Contrary to popular belief, most of the elements of the Quattro were not pioneering. It was not the first production car with all four wheel driven – that distinction goes to the Jensen FF, which beat the Audi to market with a luxury 4WD GT by a full 15 years. It was not the first car to introduce turbo technology, as many manufacturers had been playing with forced induction for some time. Notably, some of the team that developed the Quattro came from the halls of Porsche, having worked on projects like the 924 Turbo previously. Even the signature box flares were borrowed from the Group 5 cars that raced in the 1970s. But the Quattro was the first to put all of these elements together and set the blueprint for what would become a fairly standard hot package going forward. The Ford Escort Cosworth, Lancia Delta Integrale, Subaru Impreza 22B, and Golf Rallye are but a few of the many that copied Audi’s trendsetter. And while some that followed were dynamically better than the Audi, it still has a mystique somehow greater than the both the sum of its parts and its inherently flawed design:

CLICK FOR DETAILS: 1983 Audi Quattro on eBay

1987 Audi 4000CS quattro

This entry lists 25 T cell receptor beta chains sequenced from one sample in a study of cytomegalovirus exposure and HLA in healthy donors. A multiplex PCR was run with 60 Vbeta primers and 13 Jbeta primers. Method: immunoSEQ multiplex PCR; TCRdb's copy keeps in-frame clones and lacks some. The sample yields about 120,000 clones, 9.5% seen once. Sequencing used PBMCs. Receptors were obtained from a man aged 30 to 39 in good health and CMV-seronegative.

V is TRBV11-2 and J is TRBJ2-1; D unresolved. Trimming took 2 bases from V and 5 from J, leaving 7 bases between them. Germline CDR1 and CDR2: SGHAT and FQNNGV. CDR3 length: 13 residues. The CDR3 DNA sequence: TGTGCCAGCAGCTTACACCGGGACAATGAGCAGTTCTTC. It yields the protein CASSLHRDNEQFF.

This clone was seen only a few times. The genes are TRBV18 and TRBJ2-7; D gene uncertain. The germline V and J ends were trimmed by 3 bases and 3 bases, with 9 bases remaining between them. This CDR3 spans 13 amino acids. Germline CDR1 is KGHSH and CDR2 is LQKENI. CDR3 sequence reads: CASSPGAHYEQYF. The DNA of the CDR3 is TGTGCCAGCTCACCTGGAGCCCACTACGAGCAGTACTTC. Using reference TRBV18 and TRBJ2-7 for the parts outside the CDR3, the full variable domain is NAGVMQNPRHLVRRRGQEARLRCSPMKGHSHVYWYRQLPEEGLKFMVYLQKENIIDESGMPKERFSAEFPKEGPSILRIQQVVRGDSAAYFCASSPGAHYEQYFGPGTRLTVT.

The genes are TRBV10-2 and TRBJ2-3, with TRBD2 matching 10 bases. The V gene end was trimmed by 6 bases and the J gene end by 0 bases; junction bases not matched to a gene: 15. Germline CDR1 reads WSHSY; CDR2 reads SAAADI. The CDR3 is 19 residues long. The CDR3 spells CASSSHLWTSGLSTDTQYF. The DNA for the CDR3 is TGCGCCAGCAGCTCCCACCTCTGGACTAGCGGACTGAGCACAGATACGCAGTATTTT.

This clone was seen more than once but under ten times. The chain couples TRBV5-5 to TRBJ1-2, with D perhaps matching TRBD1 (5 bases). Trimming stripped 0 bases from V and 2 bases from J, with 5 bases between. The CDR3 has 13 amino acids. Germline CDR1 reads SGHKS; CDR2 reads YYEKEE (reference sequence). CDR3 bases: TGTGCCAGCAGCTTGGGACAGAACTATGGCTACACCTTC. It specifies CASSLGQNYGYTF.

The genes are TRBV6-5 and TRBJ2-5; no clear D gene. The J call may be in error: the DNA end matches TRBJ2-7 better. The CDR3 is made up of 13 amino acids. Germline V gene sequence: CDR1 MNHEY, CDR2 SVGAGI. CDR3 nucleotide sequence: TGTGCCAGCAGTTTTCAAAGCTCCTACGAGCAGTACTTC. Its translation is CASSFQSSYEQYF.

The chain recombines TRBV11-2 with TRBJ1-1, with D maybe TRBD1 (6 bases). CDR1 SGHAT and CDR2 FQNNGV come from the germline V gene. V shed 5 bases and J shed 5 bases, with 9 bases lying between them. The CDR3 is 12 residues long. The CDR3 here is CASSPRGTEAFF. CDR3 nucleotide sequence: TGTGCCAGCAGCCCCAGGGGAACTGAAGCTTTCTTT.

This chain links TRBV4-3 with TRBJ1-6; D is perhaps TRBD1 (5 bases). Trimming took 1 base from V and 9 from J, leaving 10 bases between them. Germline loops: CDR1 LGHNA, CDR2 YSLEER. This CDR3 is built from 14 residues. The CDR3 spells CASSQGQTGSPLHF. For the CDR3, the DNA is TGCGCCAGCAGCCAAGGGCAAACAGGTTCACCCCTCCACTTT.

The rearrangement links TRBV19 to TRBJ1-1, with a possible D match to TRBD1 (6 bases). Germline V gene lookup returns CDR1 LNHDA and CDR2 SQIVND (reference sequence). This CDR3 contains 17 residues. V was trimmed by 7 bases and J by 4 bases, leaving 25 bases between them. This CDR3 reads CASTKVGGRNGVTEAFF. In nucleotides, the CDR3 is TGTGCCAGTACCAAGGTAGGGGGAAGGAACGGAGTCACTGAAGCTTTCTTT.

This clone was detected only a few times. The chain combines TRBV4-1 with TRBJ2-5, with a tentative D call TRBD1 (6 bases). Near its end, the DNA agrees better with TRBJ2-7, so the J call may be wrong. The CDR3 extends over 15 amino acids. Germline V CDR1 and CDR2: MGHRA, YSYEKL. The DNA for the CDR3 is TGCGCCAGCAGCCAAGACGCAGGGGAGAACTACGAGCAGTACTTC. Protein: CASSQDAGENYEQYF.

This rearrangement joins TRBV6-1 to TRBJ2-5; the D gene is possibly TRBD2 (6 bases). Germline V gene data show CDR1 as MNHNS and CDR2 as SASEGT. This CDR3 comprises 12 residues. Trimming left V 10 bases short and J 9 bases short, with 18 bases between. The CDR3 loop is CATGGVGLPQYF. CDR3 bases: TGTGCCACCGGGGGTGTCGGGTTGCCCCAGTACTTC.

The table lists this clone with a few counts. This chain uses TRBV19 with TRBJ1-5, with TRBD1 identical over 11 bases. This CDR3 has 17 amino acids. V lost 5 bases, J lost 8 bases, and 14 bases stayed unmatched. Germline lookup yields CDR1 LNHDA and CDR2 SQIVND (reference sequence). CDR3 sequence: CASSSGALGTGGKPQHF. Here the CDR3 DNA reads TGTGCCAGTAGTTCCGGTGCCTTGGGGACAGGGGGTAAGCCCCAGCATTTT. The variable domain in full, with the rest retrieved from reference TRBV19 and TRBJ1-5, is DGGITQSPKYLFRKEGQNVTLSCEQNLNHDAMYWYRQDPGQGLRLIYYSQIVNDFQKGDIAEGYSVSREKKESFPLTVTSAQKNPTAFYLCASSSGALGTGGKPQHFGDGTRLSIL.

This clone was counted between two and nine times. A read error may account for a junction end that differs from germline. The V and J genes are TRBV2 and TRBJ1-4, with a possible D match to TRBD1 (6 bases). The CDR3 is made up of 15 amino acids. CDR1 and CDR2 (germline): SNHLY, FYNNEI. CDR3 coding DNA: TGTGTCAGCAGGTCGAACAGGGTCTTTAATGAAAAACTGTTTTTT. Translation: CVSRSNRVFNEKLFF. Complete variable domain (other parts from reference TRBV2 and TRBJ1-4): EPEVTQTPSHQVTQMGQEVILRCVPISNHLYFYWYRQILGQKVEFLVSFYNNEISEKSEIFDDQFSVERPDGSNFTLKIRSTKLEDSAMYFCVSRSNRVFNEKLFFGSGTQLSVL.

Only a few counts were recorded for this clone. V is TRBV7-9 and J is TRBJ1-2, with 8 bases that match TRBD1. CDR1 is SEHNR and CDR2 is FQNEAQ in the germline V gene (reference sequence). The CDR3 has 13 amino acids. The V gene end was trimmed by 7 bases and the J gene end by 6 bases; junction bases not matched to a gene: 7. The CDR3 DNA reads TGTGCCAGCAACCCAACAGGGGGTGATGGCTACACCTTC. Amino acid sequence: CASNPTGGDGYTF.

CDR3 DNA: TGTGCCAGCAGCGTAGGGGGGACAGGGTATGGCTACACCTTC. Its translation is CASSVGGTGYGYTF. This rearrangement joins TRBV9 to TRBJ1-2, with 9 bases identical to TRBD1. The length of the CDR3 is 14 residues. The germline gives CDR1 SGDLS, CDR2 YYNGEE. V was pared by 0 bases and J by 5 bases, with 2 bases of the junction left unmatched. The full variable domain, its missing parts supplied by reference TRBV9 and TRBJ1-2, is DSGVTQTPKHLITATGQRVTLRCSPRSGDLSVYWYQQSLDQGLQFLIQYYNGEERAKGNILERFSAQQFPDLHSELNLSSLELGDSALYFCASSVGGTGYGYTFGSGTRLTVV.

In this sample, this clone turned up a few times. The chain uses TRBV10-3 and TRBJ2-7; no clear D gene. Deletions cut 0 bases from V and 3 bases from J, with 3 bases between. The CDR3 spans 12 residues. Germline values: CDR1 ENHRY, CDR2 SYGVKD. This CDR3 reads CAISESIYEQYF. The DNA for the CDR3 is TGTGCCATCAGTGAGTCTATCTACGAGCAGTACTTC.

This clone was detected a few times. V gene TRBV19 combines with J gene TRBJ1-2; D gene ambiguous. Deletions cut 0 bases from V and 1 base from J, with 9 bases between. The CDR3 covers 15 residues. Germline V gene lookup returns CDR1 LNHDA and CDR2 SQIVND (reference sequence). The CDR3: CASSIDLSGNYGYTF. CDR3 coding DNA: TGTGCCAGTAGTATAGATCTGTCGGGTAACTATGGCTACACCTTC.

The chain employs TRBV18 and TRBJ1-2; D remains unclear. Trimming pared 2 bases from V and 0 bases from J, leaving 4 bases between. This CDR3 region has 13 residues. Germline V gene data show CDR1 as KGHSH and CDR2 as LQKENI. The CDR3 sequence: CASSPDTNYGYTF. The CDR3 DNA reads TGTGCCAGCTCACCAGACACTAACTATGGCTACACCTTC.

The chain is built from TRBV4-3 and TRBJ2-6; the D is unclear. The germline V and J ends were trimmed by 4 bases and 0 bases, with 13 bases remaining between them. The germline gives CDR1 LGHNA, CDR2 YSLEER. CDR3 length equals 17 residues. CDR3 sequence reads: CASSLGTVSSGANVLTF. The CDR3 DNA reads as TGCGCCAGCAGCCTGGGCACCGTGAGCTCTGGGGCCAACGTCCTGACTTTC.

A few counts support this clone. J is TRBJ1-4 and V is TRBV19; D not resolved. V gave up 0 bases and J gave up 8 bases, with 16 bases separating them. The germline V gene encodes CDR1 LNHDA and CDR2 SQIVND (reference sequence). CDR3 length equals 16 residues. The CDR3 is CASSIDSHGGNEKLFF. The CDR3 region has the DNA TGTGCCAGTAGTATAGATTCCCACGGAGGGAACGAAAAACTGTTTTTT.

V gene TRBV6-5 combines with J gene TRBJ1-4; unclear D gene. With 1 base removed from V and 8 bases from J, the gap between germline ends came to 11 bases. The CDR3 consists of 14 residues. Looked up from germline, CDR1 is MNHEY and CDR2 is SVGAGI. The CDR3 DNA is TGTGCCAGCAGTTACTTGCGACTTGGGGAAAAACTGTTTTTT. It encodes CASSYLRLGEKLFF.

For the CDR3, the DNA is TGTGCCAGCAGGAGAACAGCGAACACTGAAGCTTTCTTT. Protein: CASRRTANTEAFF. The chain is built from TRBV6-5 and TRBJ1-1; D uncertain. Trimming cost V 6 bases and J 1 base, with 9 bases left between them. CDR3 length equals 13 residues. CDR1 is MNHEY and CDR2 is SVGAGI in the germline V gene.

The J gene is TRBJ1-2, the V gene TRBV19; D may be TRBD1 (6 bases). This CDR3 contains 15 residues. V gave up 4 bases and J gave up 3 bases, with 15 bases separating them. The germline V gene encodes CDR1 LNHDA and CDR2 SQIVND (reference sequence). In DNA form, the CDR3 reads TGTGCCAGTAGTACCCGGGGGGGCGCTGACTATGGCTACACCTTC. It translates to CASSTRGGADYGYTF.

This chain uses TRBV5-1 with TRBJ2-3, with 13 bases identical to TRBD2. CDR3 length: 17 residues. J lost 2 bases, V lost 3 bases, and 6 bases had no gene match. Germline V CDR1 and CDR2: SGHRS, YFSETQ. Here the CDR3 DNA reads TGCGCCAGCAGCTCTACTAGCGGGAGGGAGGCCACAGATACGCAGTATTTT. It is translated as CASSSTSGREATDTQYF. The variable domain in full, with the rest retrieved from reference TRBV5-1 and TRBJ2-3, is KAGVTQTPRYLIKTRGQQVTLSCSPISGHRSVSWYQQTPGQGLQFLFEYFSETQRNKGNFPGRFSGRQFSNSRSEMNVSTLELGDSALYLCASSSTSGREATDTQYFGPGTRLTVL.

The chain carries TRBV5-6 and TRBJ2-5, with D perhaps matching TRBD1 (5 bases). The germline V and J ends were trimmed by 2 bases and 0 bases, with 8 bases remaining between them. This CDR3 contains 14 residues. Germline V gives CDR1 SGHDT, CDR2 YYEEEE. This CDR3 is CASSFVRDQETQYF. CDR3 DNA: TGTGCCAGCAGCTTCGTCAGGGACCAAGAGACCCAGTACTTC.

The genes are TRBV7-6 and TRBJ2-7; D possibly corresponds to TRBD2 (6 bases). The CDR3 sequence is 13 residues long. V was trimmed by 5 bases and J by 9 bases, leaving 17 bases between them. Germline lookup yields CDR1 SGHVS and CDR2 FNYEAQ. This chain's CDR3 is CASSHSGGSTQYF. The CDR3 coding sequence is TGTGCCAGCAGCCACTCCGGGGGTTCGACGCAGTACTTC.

1987 Audi 4000CS quattro

We usually try hard to steer clear of nefarious characters, both in automotive products but more often in sellers. Today’s 4000CS quattro comes from a flipper in the Pacific Northwest who has gained a well-deserved reputation in the rather close-knit classic Audi community for misrepresenting, over selling, incorrect information about the cars, high and unrealistic prices and my personal favorite – the inability to take a whole picture of the car with normal perspective. So why am I once again showcasing a car of his? Well, two-fold; I’d like to correct the once again poorly researched information he’s provided (and, he managed to provide TWO whole frame photos!), and it’s just so infrequent that we get to gaze on a reasonable condition 4000CS quattro that I thought it was worth a look. Can we see past the seller to find a potential reasonable ride?